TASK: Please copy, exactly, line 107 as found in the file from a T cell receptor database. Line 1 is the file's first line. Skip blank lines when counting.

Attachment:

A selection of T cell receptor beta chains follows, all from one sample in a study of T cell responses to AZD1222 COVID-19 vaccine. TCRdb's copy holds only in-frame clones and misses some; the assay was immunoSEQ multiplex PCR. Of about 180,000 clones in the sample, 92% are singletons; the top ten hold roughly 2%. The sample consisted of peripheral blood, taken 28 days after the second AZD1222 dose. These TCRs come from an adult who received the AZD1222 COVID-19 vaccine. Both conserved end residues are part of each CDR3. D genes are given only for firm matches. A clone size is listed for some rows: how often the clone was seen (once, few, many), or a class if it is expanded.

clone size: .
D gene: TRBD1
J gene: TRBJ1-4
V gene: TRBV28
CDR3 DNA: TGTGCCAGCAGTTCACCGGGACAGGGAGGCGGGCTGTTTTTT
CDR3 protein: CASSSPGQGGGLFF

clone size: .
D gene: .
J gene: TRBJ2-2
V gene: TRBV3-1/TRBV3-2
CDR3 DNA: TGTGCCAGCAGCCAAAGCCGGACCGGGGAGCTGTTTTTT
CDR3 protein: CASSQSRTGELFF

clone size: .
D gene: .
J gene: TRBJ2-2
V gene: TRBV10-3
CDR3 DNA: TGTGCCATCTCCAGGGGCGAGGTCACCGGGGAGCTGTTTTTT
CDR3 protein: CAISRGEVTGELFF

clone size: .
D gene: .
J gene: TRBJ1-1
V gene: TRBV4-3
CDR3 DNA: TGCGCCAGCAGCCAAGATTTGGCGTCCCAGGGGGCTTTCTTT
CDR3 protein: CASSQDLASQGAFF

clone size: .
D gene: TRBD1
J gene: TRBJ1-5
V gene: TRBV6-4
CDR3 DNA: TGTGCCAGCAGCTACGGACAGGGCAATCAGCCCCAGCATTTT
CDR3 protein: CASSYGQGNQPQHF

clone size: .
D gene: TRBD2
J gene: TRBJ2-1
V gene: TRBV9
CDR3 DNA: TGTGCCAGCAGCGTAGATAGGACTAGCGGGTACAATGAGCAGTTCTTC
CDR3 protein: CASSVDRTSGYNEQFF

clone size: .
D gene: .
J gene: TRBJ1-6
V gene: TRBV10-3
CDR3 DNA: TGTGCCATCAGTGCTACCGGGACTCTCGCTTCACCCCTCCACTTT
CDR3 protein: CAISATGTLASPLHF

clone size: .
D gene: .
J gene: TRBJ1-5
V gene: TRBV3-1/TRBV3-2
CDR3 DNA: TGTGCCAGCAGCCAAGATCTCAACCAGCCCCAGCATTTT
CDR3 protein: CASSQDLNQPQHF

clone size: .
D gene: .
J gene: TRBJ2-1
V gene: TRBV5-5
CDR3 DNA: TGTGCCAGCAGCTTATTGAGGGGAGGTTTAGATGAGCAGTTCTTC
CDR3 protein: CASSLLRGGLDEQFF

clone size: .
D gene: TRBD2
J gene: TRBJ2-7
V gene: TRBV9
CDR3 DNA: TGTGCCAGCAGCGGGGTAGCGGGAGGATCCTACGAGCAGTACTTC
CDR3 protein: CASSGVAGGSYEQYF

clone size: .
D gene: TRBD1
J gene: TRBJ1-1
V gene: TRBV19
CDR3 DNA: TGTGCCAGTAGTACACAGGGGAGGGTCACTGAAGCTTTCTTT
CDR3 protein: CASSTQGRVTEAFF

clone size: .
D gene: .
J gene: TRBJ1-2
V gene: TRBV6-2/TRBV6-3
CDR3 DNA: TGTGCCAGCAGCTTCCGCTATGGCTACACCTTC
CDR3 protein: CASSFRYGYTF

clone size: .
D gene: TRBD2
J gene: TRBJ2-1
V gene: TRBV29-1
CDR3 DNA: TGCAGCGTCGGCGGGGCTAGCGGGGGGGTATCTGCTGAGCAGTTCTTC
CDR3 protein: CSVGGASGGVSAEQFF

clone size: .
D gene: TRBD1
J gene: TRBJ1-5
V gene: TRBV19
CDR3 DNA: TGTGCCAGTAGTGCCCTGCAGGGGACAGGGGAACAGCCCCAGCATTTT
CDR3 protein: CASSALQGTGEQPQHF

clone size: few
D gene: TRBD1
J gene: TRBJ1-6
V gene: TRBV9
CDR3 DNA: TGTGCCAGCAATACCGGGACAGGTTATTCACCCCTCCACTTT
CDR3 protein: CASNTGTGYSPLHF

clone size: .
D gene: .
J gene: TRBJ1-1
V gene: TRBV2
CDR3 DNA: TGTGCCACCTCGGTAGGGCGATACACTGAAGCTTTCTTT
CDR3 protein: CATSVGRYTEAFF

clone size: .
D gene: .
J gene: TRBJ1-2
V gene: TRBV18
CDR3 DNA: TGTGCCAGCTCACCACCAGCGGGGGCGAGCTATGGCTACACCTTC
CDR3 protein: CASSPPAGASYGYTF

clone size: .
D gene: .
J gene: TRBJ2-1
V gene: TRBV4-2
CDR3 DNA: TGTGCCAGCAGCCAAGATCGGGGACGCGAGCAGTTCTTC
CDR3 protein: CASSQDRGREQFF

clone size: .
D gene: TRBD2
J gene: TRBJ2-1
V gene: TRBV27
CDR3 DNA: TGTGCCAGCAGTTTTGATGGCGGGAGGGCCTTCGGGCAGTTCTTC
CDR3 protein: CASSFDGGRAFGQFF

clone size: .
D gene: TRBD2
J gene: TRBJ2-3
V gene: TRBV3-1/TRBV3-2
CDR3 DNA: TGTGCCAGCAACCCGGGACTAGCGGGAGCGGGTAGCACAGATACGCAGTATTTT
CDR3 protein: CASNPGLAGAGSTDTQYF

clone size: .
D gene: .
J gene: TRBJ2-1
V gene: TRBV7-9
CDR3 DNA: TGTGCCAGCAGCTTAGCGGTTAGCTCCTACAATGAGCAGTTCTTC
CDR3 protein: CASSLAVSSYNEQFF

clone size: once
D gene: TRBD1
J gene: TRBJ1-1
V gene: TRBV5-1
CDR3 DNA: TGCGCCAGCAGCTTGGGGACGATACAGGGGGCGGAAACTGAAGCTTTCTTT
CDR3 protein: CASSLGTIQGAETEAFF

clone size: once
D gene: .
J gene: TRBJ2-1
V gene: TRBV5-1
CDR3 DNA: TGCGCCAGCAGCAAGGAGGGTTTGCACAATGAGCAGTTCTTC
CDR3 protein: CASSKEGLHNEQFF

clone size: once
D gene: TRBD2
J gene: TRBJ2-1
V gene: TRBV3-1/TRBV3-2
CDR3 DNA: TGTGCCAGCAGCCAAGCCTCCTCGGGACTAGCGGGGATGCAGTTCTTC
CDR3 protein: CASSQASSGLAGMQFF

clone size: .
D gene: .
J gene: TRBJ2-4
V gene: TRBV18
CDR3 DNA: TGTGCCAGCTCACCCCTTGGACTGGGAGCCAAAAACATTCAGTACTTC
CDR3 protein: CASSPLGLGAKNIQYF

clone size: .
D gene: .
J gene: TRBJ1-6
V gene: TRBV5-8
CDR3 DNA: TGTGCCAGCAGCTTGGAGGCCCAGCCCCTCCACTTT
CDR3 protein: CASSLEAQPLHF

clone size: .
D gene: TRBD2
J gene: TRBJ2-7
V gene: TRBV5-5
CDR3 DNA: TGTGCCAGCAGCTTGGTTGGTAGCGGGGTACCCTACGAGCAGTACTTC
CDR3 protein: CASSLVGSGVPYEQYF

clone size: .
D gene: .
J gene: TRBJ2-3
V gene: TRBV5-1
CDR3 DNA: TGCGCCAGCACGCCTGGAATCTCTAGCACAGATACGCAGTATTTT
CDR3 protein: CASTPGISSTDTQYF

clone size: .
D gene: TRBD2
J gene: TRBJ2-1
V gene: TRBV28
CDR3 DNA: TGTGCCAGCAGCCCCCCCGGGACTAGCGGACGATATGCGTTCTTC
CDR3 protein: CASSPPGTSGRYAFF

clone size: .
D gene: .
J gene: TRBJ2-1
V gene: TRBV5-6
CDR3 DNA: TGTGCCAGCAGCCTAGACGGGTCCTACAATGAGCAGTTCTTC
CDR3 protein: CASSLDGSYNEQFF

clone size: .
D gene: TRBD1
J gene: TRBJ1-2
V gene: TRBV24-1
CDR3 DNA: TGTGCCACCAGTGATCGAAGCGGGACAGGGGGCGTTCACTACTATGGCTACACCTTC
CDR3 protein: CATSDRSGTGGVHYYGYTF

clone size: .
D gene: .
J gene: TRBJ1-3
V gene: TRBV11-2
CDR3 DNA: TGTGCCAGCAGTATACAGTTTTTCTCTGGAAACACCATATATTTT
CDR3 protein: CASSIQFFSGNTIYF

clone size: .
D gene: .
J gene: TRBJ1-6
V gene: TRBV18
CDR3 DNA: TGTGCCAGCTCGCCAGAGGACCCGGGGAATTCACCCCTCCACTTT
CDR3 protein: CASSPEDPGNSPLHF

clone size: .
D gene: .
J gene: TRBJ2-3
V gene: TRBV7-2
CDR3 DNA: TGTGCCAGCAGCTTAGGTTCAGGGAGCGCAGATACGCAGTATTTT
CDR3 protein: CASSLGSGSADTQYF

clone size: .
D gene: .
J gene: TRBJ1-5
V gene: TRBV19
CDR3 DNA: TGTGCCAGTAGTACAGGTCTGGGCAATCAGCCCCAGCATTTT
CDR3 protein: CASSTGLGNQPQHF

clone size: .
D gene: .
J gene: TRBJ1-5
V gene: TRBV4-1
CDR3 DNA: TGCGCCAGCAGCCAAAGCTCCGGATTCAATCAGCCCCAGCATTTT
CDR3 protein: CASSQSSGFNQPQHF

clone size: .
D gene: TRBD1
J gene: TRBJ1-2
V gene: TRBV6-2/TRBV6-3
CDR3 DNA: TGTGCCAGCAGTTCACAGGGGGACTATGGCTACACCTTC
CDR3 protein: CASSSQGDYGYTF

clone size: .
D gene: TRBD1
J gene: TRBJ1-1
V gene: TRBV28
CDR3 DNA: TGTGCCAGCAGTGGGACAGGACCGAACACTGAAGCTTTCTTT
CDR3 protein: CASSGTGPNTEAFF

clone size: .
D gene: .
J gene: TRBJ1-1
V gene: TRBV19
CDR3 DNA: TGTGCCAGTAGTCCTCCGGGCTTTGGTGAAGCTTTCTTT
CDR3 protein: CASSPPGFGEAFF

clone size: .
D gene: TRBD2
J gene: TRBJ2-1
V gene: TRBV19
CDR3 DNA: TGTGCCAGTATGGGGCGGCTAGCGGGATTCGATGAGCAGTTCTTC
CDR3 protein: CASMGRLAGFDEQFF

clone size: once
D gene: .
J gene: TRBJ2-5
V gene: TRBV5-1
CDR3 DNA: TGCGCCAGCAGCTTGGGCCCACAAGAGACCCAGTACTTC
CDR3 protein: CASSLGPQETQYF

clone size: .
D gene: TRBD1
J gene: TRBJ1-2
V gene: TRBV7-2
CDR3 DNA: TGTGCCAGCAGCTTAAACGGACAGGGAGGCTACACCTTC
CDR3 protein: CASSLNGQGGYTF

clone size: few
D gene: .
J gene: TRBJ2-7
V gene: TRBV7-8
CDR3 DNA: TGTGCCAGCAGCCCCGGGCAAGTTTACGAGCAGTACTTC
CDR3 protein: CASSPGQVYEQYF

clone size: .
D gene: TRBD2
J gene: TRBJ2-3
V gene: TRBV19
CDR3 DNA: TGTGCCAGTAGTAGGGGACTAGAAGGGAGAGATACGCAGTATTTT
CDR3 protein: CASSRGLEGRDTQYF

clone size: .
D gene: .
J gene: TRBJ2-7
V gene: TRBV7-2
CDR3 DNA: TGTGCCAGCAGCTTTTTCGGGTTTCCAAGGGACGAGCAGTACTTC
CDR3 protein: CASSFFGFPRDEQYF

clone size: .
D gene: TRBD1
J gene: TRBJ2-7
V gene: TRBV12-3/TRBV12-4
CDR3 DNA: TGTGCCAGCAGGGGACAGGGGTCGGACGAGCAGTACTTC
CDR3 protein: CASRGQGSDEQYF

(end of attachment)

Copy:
V gene: TRBV4-2